IT WAS BACK to the Vale of Belvoir, the Beautiful View’ to run on the towpath of the Grantham Canal this Saturday, for the first time in a few years actually and I had forgotten just how striking it is in that scenic area that sits astride the three counties of Nottinghamshire, Lincolnshire and Leicestershire.
My leisurely mid-morning drive took me over the River Trent via stately Gunthorpe Bridge, passing through the attractive market town of Bingham and on to pretty Redmile. Soon, the impressive sight of Belvoir Castle came into view standing over a hazy hinterland, gently bathed in hazy early September sunshine.
From Harlaxton Drift Bridge, the Grantham Canal
The Vale of Belvoir has always been a popular choice for a some out-of-town relaxation for me, being only a modest forty-five minute drive from my Nottinghamshire home. I love it because it is under-populated by visitors and all the more peaceful for it. I have to say some do not know what they are missing as it is an impressive slice of countryside, all the better for having the atmospheric Grantham Canal running through it, a thirty-three mile ribbon beginning in Nottingham and ending in the Lincolnshire town it was named after.
Meeting my friend outside the Rutland Arms, better known as ‘The Dirty Duck’, near Woolsthorpe-by-Belvoir, a village that counted no less than Isaac Newton as a native*. I parked up canal side and noted how much the reeds had colonised the water since I had last visited. There were few people around at the adjacent camp site providing a peaceful serene scene.
The Rutland Arms on the Grantham Canal
A seven-mile plus run took us alongside the old waterway, punctuated only by the odd walker, cyclist or angler on it’s quiet banks. The run took us down to Harlaxton Drift Bridge and a return to The Rutland Arms passing locks and ancient turning circles for the canal barges.
Afterwards, it was time for lunch and with the Rutland Arms’ doors firmly closed it was a mile drive down the quiet road to the village and the welcome of the superb Chequers Inn at Woolsthorpe. It’s hard to imagine a much more impressive pub-restaurant environment than this beautiful and historic 17th-century inn with it’s stone fireplaces, bar and rabbit warren of attractive and well-appointed rooms. A restaurant/banqueting suite had evidently been extended on to the old building earlier this year adjacent to the attractive garden where we had our lunch in the sunshine, accompanied by the pub’s friendly resident rooster which patrolled the garden.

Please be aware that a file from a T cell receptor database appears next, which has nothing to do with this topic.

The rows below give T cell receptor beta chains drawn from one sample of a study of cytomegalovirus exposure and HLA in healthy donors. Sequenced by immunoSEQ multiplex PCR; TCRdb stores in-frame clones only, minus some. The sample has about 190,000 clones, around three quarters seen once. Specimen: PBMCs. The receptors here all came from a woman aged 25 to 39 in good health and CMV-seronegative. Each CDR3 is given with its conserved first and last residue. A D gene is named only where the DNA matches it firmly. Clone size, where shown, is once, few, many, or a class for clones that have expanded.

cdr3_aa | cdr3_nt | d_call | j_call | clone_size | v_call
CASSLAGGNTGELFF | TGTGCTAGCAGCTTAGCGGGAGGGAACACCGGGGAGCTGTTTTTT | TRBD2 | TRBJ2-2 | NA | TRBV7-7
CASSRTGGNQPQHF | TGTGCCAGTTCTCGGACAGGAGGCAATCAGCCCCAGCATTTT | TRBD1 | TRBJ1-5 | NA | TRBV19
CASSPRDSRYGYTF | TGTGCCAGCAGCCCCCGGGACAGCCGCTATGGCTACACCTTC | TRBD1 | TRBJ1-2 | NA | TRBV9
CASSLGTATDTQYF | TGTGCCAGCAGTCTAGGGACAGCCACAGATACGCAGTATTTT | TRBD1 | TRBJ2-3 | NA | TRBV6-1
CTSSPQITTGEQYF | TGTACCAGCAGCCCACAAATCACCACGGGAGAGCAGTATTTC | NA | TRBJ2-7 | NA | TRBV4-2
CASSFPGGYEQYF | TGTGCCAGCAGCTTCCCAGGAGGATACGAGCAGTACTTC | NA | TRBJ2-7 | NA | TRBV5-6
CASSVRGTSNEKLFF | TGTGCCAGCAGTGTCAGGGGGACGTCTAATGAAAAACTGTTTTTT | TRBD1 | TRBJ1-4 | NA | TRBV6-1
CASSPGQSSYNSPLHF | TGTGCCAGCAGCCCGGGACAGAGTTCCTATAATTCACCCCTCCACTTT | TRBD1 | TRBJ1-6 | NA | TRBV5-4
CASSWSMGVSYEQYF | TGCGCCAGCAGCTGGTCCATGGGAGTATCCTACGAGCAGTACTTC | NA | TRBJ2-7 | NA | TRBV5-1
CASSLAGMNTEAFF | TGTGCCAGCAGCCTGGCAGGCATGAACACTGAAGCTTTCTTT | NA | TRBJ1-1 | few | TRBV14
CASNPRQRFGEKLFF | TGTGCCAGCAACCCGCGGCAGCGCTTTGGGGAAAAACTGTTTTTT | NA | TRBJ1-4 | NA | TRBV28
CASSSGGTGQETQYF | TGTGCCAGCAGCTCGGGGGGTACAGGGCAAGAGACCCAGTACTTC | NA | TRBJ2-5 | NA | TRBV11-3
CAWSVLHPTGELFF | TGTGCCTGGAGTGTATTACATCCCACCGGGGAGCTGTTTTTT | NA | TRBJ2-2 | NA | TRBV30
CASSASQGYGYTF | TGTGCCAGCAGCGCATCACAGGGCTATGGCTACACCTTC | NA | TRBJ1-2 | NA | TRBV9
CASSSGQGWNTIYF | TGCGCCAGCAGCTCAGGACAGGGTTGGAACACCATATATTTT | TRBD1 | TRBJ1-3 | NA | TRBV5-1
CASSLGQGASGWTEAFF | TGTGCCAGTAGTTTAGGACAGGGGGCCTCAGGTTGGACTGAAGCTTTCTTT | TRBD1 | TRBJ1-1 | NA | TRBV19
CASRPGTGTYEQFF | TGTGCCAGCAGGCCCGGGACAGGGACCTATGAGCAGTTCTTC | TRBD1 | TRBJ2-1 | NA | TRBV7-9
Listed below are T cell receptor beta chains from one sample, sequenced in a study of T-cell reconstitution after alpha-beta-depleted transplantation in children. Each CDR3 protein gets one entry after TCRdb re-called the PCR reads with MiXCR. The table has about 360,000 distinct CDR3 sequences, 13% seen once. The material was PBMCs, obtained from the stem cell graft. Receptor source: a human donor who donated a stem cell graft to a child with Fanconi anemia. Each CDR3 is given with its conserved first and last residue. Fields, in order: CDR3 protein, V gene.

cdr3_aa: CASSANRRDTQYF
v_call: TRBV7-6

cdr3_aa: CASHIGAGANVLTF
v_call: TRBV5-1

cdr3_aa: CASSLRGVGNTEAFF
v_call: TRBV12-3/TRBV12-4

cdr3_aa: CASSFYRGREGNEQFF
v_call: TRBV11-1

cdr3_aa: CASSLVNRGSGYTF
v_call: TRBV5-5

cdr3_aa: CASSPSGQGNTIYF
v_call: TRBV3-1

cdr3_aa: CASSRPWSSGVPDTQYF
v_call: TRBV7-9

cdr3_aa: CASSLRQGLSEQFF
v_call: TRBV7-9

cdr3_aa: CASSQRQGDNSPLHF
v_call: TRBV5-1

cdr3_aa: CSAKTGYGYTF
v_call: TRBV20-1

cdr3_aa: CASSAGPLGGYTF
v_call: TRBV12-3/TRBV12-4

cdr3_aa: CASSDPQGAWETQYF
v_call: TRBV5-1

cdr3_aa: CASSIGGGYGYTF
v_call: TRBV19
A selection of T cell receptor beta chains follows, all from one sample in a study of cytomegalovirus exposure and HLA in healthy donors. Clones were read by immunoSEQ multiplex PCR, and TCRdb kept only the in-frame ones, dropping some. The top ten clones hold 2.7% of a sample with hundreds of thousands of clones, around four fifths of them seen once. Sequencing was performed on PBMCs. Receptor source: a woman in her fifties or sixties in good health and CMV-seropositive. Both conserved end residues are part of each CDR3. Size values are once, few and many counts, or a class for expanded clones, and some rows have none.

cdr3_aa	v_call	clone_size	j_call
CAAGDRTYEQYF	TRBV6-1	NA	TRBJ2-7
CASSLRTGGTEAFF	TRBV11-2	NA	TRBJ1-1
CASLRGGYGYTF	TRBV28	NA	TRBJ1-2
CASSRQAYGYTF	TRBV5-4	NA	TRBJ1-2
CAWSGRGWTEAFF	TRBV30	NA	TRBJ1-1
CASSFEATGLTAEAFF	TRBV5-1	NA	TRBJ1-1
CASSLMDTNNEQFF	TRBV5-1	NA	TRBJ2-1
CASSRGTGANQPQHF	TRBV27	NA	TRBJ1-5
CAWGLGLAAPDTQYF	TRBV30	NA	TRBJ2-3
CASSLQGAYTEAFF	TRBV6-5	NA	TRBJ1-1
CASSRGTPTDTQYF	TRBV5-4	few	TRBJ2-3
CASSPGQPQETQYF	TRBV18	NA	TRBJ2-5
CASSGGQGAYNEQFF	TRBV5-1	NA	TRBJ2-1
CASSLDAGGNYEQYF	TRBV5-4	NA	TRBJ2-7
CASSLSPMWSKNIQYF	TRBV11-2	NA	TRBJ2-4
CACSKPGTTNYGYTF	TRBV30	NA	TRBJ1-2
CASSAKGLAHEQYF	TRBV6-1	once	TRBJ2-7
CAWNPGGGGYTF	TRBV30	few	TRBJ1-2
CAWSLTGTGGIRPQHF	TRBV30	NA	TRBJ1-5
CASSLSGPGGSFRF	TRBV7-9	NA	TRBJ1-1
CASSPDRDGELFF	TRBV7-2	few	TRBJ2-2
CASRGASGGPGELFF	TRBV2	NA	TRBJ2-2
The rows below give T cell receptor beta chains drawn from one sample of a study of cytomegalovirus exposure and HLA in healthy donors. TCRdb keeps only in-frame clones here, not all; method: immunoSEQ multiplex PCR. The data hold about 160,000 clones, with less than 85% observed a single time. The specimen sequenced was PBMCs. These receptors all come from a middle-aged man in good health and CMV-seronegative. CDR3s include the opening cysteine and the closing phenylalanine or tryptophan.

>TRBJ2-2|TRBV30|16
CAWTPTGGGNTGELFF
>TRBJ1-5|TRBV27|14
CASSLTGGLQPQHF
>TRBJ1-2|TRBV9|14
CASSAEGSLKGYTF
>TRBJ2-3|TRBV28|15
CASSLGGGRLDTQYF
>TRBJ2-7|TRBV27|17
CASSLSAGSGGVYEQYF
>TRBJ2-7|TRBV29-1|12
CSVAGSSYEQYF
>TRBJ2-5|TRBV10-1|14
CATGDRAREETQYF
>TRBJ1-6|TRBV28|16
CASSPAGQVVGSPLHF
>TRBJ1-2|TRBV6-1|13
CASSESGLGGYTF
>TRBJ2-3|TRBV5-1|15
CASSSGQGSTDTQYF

The Chequers Inn, Woolsthorpe-by-Belvoir, Lincolnshire
All good things come to an end so they say and my regular Saturday runs at Woodborough in Nottinghamshire are no longer, at least for now. After a moderate and pleasant drive through the neighbouring counties though, back to The Vale of Belvoir offers an outstanding replacement.
*See correction in comments section.
So here we are bar the shouting. The sixth and final stage of the Grantham Canal Walk. The day’s walking began late as we waited upon the passing of a hugely stormy sky and torrential rain. We finally alighted from the car at The Dirty Duck at Woolsthorpe and set on our way to the final destination of Grantham. All good things come to an end as they say but we look forward to walking the Grantham Canal again one day…
The final stage…
It was with a little sadness that we contemplated the final stage of our Grantham Canal walk before we set out today. The walk has been so enjoyable and interesting and perhaps there was a small feeling that we didn’t want it to end. The five previous walks seem to have flashed past and yet the first day we set foot on the canal from near Lady Bay Bridge in Nottingham in the sunshine seems some time ago now.
Three walkers were present today, Barbara, Mel and Stu. The plan was to meet later than the customary morning rendezvous, at 4pm at Grantham Train Station, deposit a car and drive back to The Dirty Duck by Woolsthorpe. Upon arriving in Grantham town centre we were greeted by an inky black sky complete with lightning and heavy rain threatening.
The walk resumes today from The Peacock pub at Redmile and on to sleepy Woolsthorpe in the shadow of Belvoir Castle. the canal reveals another interesting historical story today about a horse-drawn tramway and manifests the waterway’s industrial past in the ‘Woolsthorpe Flight…
The Fifth Dimension.
Once again we had a quartet of canal walkers padding the towpath today. Barbara, Mel, Stu and Gino Dog. To re-trace our steps we met by The Chequers Inn in the dreamy village of Woolsthorpe, dominated by the imposing presence of Belvoir Castle standing high on Blackberry Hill, residence of the Duke and Duchess of Rutland.
Leaving a car we drove back to The Peacock at Redmile, starting our walk at 11.40am. Our penultimate section today would be of six miles duration, leaving a similar distance for the finale into Grantham next week.